|VDD||3.3 V regulator output or low-voltage logic power supply, depending on VIN. When VIN is supplied and greater than 3.3 V, VDD is a regulated 3.3 V output that can supply up to approximately 150 mA to external components. Alternatively, when interfacing with a 2.5–3.3 V system, VIN can be left disconnected and power can be supplied directly to VDD.|
|VIN||This is the main 2.5–5.5 V power supply connection. The SCL and SDA level shifters pull the I²C bus high bits up to this level.|
|GND||The ground (0 V) connection for your power supply. Your I²C control source must also share a common ground with this board.|
|SCL||Level-shifted I²C clock line: HIGH is VIN, LOW is 0 V|
|SDA||Level-shifted I²C data line: HIGH is VIN, LOW is 0 V|
|DRDY||Magnetometer data ready indicator, a 3.3V-logic-level output. HIGH (3.3 V) indicates magnetometer data can be read. LOW (0 V) indicates the magnetometer is writing new data to the data registers. This output is not level-shifted.|
|INT1||Inertial interrupt 1, a 3.3V-logic-level output. This output is not level-shifted.|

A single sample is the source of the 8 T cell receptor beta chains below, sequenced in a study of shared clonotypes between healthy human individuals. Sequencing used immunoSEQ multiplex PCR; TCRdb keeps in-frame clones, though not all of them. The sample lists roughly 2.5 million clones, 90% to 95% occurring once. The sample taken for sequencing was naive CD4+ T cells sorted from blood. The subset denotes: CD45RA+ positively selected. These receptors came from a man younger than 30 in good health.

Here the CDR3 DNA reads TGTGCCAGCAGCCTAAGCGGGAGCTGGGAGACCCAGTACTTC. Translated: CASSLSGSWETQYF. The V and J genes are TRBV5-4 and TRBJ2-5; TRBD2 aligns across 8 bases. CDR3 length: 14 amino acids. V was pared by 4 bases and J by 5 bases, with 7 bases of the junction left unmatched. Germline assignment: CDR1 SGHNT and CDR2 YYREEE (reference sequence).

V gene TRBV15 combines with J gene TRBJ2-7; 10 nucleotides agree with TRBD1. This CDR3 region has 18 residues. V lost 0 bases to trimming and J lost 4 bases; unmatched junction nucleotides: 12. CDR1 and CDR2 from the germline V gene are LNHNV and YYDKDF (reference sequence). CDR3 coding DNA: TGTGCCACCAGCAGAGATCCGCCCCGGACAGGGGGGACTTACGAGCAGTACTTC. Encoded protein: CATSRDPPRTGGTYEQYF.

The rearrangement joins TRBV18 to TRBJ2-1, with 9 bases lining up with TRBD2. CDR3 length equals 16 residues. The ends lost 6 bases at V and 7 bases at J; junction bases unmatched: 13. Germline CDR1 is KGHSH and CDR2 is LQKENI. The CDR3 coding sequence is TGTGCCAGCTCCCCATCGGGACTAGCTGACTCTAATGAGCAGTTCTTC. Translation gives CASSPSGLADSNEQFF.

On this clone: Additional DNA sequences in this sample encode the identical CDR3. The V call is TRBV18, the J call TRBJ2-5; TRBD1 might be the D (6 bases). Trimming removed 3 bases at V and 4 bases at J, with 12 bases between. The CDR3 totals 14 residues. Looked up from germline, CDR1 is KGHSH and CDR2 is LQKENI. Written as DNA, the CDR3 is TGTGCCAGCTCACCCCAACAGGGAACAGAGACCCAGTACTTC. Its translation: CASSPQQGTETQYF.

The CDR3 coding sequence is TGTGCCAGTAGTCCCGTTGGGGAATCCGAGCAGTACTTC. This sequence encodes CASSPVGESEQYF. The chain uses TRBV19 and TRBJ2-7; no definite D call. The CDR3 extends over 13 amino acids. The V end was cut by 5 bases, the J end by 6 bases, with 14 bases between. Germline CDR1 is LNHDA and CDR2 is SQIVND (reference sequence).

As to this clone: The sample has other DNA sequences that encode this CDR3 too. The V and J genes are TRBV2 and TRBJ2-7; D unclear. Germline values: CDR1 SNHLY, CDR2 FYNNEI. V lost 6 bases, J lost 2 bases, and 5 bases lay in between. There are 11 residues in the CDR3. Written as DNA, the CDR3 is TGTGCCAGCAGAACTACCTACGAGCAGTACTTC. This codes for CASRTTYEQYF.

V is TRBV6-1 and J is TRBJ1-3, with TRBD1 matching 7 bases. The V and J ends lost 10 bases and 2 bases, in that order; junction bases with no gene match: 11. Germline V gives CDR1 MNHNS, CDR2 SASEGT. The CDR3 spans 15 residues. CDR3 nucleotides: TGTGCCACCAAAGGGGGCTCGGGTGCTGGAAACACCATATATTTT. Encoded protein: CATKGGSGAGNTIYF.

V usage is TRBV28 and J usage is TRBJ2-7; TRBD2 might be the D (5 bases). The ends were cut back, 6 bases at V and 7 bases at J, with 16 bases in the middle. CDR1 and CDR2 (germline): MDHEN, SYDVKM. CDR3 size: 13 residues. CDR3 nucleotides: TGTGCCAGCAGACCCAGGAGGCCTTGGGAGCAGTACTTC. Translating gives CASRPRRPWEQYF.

|INT2||Inertial interrupt 2, a 3.3V-logic-level output. This output is not level-shifted.|
The above schematic shows the additional components the carrier board incorporates to make the LSM303 easier to use, including the voltage regulator that allows the board to be powered from a single 2.5–5.5 V supply and the level-shifter circuit that allows for I²C communication at the same logic voltage level as VIN.
The LSM303DLHC readings can be queried and the device can be configured through the I²C bus. The module acts as two chained I²C slave devices, with the accelerometer and magnetometer clock and data lines tied together to the same I²C bus to ease communication. Additionally, level shifters on the I²C clock (SCL) and data lines (SDA) enable I²C communication with microcontrollers operating at the same voltage as VIN (2.5–5.5V). A detailed explanation of the protocol can be found in the LSM303DLHC datasheet (629k pdf), and more detailed information about I²C in general can be found in NXP’s I²C-bus specification (1MB pdf).
The accelerometer and the magnetometer have separate 7-bit slave addresses on the I²C bus. The magnetometer’s slave address is fixed to 0011110b and the accelerometer’s slave address is fixed to 0011001b.
In our tests of the board, we were able to communicate with the chip at clock frequencies up to 400 kHz; higher frequencies might work but were not tested. The chip itself and carrier board do not meet of some requirements to make the device compliant with I²C fast-mode. It is missing 50 ns spike suppression on the clock and data lines, and additional pull-ups on the clock and data lines might also be necessary to achieve compliant signal timing characteristics.